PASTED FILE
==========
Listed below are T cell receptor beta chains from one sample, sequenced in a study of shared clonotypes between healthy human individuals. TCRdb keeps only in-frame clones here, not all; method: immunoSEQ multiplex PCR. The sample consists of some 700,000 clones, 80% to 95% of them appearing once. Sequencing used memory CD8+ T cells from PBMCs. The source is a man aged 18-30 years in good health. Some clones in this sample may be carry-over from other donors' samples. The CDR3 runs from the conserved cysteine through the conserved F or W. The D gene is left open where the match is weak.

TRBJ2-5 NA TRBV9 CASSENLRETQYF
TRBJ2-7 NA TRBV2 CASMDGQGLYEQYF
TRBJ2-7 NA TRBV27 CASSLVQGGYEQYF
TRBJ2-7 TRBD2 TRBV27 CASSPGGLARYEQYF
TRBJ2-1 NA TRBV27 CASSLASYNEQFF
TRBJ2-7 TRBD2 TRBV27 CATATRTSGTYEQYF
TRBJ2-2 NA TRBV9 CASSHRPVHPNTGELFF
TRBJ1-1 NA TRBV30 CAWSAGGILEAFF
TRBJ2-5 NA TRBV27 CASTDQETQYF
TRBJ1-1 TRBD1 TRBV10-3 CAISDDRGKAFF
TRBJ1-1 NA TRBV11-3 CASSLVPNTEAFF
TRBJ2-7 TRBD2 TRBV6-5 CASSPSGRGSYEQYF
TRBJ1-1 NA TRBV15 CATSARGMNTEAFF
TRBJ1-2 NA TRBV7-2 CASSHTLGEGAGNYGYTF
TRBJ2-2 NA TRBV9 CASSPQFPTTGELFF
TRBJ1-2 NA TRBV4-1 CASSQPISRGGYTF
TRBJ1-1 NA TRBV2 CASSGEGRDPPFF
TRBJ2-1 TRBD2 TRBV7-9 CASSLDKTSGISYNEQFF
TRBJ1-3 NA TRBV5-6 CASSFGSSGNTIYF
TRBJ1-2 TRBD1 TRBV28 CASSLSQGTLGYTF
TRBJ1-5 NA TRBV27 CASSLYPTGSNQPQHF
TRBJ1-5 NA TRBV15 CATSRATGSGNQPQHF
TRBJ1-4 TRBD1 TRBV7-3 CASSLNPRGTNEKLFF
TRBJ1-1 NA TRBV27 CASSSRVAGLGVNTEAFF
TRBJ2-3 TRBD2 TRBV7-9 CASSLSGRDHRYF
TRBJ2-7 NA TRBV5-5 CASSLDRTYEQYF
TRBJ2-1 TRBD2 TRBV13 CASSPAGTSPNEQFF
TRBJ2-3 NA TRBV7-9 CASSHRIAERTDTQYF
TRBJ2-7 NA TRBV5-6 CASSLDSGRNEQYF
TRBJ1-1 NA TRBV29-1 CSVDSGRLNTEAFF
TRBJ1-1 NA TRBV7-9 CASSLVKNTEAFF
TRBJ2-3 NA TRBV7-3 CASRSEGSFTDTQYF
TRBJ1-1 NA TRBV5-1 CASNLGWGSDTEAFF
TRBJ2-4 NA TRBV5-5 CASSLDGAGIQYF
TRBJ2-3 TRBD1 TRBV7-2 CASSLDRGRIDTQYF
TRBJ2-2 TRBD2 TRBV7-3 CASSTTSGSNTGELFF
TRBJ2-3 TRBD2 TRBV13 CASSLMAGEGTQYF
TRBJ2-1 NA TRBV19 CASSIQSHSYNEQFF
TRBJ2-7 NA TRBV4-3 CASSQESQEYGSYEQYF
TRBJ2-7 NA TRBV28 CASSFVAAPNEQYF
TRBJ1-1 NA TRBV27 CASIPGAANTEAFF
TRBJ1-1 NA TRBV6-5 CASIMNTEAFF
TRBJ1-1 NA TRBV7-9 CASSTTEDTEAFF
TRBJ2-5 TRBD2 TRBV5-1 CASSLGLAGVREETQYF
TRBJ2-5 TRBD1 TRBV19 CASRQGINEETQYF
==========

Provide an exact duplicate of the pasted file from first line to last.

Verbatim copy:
Listed below are T cell receptor beta chains from one sample, sequenced in a study of shared clonotypes between healthy human individuals. TCRdb keeps only in-frame clones here, not all; method: immunoSEQ multiplex PCR. The sample consists of some 700,000 clones, 80% to 95% of them appearing once. Sequencing used memory CD8+ T cells from PBMCs. The source is a man aged 18-30 years in good health. Some clones in this sample may be carry-over from other donors' samples. The CDR3 runs from the conserved cysteine through the conserved F or W. The D gene is left open where the match is weak.

TRBJ2-5 NA TRBV9 CASSENLRETQYF
TRBJ2-7 NA TRBV2 CASMDGQGLYEQYF
TRBJ2-7 NA TRBV27 CASSLVQGGYEQYF
TRBJ2-7 TRBD2 TRBV27 CASSPGGLARYEQYF
TRBJ2-1 NA TRBV27 CASSLASYNEQFF
TRBJ2-7 TRBD2 TRBV27 CATATRTSGTYEQYF
TRBJ2-2 NA TRBV9 CASSHRPVHPNTGELFF
TRBJ1-1 NA TRBV30 CAWSAGGILEAFF
TRBJ2-5 NA TRBV27 CASTDQETQYF
TRBJ1-1 TRBD1 TRBV10-3 CAISDDRGKAFF
TRBJ1-1 NA TRBV11-3 CASSLVPNTEAFF
TRBJ2-7 TRBD2 TRBV6-5 CASSPSGRGSYEQYF
TRBJ1-1 NA TRBV15 CATSARGMNTEAFF
TRBJ1-2 NA TRBV7-2 CASSHTLGEGAGNYGYTF
TRBJ2-2 NA TRBV9 CASSPQFPTTGELFF
TRBJ1-2 NA TRBV4-1 CASSQPISRGGYTF
TRBJ1-1 NA TRBV2 CASSGEGRDPPFF
TRBJ2-1 TRBD2 TRBV7-9 CASSLDKTSGISYNEQFF
TRBJ1-3 NA TRBV5-6 CASSFGSSGNTIYF
TRBJ1-2 TRBD1 TRBV28 CASSLSQGTLGYTF
TRBJ1-5 NA TRBV27 CASSLYPTGSNQPQHF
TRBJ1-5 NA TRBV15 CATSRATGSGNQPQHF
TRBJ1-4 TRBD1 TRBV7-3 CASSLNPRGTNEKLFF
TRBJ1-1 NA TRBV27 CASSSRVAGLGVNTEAFF
TRBJ2-3 TRBD2 TRBV7-9 CASSLSGRDHRYF
TRBJ2-7 NA TRBV5-5 CASSLDRTYEQYF
TRBJ2-1 TRBD2 TRBV13 CASSPAGTSPNEQFF
TRBJ2-3 NA TRBV7-9 CASSHRIAERTDTQYF
TRBJ2-7 NA TRBV5-6 CASSLDSGRNEQYF
TRBJ1-1 NA TRBV29-1 CSVDSGRLNTEAFF
TRBJ1-1 NA TRBV7-9 CASSLVKNTEAFF
TRBJ2-3 NA TRBV7-3 CASRSEGSFTDTQYF
TRBJ1-1 NA TRBV5-1 CASNLGWGSDTEAFF
TRBJ2-4 NA TRBV5-5 CASSLDGAGIQYF
TRBJ2-3 TRBD1 TRBV7-2 CASSLDRGRIDTQYF
TRBJ2-2 TRBD2 TRBV7-3 CASSTTSGSNTGELFF
TRBJ2-3 TRBD2 TRBV13 CASSLMAGEGTQYF
TRBJ2-1 NA TRBV19 CASSIQSHSYNEQFF
TRBJ2-7 NA TRBV4-3 CASSQESQEYGSYEQYF
TRBJ2-7 NA TRBV28 CASSFVAAPNEQYF
TRBJ1-1 NA TRBV27 CASIPGAANTEAFF
TRBJ1-1 NA TRBV6-5 CASIMNTEAFF
TRBJ1-1 NA TRBV7-9 CASSTTEDTEAFF
TRBJ2-5 TRBD2 TRBV5-1 CASSLGLAGVREETQYF
TRBJ2-5 TRBD1 TRBV19 CASRQGINEETQYF